If you could master the technique of any guitarist, living or dead, who would it be and why?
Imagine for a moment, closing your eyes, strumming that first note, and when you open them, you have the impeccable technique of one of the world's most iconic guitarists. A thrilling thought, isn't it?
This week, let's ponder on this very dream: If you could master the technique of any guitarist, living or dead, who would it be and why?
Would you dive into the soulful touch of Segovia, the infinite color palette of Julian Bream? Perhaps the perfect tremolo of David Russel? Or would you choose to resonate with Paco de Lucía's flamenco mastery?
Share with the community:
What draws you to this particular guitarist's technique? Are there specific videos or performances that encapsulate their prowess for you? How do you think adopting their technique would influence your own musical journey?
Remember, it's not just about skill, but the emotion, the legacy, and the story behind each string maestro that makes them unforgettable.
Can't wait to hear whose guitar genius you'd like to embody for a day!
I definitely go for Julian Beam, his tone, his interpretations, all of it. I heard him twice in Norway in the 1970ies and in 1982 and it was wonderful. But the concert that really blew me away was one by David Russel in a church in Fredrikstad in Norway at a guitar festival in 1989. He played Handel and also Koyonbaba. I have not heard Koyonbaba before and his playing then was breathtaking. Also his Händel played then on his John Gilbert guitar. I will never forget it. Per, Norway.
Sooo difficult to pick just one. I guess my early influences were Bream & Williams - I saw them play together as well as solists several times. I also saw Segovia play which was so inspiring. I now often find myself turning to David Russell as a benchmark for pieces I'm learning, but I also love listening to Berta Rojas's interpretations. And let me not forget Andrew York. I've followed his career and recordings from his very early days and met him on his first visit to the UK many years ago ... the more I think the longer the list gets!!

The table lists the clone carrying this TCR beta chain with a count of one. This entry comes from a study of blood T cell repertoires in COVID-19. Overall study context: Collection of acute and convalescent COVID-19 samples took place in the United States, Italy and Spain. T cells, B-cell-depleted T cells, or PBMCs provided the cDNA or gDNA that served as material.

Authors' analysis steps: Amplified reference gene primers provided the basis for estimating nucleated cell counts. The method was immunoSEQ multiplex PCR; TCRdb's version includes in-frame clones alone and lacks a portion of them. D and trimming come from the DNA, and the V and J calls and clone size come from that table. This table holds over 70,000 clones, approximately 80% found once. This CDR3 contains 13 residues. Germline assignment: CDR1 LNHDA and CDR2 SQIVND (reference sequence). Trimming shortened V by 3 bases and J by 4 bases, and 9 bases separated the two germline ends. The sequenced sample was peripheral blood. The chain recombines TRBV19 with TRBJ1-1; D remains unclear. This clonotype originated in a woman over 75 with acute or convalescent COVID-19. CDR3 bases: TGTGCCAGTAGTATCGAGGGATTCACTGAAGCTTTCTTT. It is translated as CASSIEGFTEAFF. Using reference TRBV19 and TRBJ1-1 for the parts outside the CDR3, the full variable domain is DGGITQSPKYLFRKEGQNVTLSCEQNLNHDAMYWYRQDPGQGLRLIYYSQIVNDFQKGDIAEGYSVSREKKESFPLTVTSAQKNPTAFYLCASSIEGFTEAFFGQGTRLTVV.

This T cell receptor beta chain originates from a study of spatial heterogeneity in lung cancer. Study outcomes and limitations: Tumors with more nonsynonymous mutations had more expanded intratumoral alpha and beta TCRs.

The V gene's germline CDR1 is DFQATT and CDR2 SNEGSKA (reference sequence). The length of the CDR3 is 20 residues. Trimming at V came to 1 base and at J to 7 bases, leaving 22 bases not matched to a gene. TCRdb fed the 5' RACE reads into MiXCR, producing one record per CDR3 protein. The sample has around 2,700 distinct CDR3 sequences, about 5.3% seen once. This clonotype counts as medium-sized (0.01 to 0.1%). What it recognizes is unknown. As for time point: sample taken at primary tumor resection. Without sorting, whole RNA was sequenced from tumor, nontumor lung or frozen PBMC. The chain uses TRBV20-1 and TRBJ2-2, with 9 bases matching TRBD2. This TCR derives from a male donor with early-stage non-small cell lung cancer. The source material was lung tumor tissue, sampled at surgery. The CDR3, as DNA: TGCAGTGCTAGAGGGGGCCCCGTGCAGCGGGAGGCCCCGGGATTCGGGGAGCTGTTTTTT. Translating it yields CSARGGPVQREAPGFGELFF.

There have been many good replies to this question so far. For myself, and without question, it would be the great Czech guitarist/composer Stepan Rak. I have, in fact, been trying to master many of his techniques for a number years, with some success but a lot more frustration. What immediately drew me to his playing was his ability to do it all, and with complete freedom in both hands, i.e. fast scales, rippling arpeggios, three finger and four finger (using the fourth or "pinky ") tremolo, double tremolo, multi-string tremolo, thumb tremolo while the fingers play chords, and more. All this done effortlessly and flawlessly utilizing the full dynamic range of the guitar, from a whisper-quiet pianissimo (sometimes achieved by brushing the strings with the side of the fingers) to a massive fortissimo with his tremolo/rasguado, all the while expressing a wide range of emotions.
In his three volume biography of Franz Liszt, Alan Walker commented that Liszt had achieved such mastery over his instrument by "internalizing the keyboard". This perfectly describes Rak's mastery of the fretboard; it's as if he and his guitar have become one entity. As Stanley Yates wrote "Rak has extended our conception of what is possible on the guitar".
I have been fortunate enough to have heard him several times in a formal concert setting, and also in an informal setting. During his first Toronto appearance many years ago, Rak stayed in my house for several days, allowing me the opportunity to hear and observe his playing from only a few feet away. He will often improvise, and many of his compositions develop from these improvisations, which was often the case for composers in the past.
A short example of his brilliant tremolo/rasguado technique can be heard in his performance of "Scottish Bagpipe Tea" which can be found on Youtube. A couple of longer works worth listening to are Elegy (Hommage to Sibelius) in which he makes extensive use of his "double tremolo", and "Hiroshima", a highly descriptive piece that contains no "normal" guitar sounds but never fails to elicit an enthusiastic response from the audience.
When I first heard Rak, he was forty and at the peak of his powers; now he is in his late seventies but still performing. Well known in Europe he is largely unknown (or ignored?) by guitarists in North America, although Matt Palmer does a fine interpretation of his very demanding "Sonata Mongoliana". (found on Youtube)
I hope my post has piqued the interest of a few guitarists reading this enough to explore Rak's playing and compositions.